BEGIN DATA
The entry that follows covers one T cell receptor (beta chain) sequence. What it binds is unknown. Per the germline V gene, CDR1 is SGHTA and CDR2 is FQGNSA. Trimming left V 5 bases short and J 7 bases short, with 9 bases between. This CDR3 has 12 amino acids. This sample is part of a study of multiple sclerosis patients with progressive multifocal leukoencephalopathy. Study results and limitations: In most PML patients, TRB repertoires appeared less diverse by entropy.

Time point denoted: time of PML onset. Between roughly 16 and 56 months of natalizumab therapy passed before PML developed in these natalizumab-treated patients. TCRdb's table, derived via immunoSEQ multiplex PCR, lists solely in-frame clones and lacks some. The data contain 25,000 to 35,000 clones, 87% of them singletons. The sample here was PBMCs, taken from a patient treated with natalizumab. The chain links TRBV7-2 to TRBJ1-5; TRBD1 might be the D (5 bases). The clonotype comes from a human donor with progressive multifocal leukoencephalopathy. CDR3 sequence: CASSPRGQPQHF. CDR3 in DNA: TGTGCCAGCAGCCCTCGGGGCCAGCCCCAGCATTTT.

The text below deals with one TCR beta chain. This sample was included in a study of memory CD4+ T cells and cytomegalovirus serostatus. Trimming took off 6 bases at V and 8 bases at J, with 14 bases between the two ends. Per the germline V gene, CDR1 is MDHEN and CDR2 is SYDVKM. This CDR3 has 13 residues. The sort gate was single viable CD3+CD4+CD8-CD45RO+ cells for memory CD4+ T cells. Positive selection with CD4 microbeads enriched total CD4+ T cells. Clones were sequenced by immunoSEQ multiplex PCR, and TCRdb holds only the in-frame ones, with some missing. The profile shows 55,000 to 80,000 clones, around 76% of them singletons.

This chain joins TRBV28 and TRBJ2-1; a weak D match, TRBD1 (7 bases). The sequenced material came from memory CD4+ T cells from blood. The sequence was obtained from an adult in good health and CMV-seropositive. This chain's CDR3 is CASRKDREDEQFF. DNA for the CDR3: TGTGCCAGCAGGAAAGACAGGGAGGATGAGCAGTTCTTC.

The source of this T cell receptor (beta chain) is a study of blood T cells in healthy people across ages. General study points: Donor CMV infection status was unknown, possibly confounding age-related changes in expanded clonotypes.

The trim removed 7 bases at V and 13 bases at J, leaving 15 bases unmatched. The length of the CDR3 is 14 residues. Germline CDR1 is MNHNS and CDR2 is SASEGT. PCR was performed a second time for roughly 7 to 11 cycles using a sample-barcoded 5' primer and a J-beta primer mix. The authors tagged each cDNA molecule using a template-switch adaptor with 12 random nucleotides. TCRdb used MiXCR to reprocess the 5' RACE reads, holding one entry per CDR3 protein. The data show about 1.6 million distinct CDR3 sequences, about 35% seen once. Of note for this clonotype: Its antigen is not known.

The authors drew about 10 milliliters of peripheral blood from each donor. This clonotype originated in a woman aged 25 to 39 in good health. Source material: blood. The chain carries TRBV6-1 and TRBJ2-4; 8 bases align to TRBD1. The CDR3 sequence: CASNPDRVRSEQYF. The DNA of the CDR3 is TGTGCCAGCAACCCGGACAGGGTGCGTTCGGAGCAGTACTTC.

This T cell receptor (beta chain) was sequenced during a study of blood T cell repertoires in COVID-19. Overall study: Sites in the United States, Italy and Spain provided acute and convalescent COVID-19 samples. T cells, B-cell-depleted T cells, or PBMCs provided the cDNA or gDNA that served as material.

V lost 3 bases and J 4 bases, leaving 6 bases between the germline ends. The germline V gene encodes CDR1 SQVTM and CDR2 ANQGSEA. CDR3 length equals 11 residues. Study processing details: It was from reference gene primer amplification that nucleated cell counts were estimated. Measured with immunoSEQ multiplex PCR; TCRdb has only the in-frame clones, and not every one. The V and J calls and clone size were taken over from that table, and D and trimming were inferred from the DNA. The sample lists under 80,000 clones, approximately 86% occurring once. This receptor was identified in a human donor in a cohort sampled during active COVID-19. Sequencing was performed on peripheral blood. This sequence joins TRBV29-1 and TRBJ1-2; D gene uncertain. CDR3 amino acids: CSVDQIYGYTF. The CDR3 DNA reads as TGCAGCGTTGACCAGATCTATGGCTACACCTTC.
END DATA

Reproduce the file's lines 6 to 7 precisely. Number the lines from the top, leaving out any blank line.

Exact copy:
The trim removed 7 bases at V and 13 bases at J, leaving 15 bases unmatched. The length of the CDR3 is 14 residues. Germline CDR1 is MNHNS and CDR2 is SASEGT. PCR was performed a second time for roughly 7 to 11 cycles using a sample-barcoded 5' primer and a J-beta primer mix. The authors tagged each cDNA molecule using a template-switch adaptor with 12 random nucleotides. TCRdb used MiXCR to reprocess the 5' RACE reads, holding one entry per CDR3 protein. The data show about 1.6 million distinct CDR3 sequences, about 35% seen once. Of note for this clonotype: Its antigen is not known.

The authors drew about 10 milliliters of peripheral blood from each donor. This clonotype originated in a woman aged 25 to 39 in good health. Source material: blood. The chain carries TRBV6-1 and TRBJ2-4; 8 bases align to TRBD1. The CDR3 sequence: CASNPDRVRSEQYF. The DNA of the CDR3 is TGTGCCAGCAACCCGGACAGGGTGCGTTCGGAGCAGTACTTC.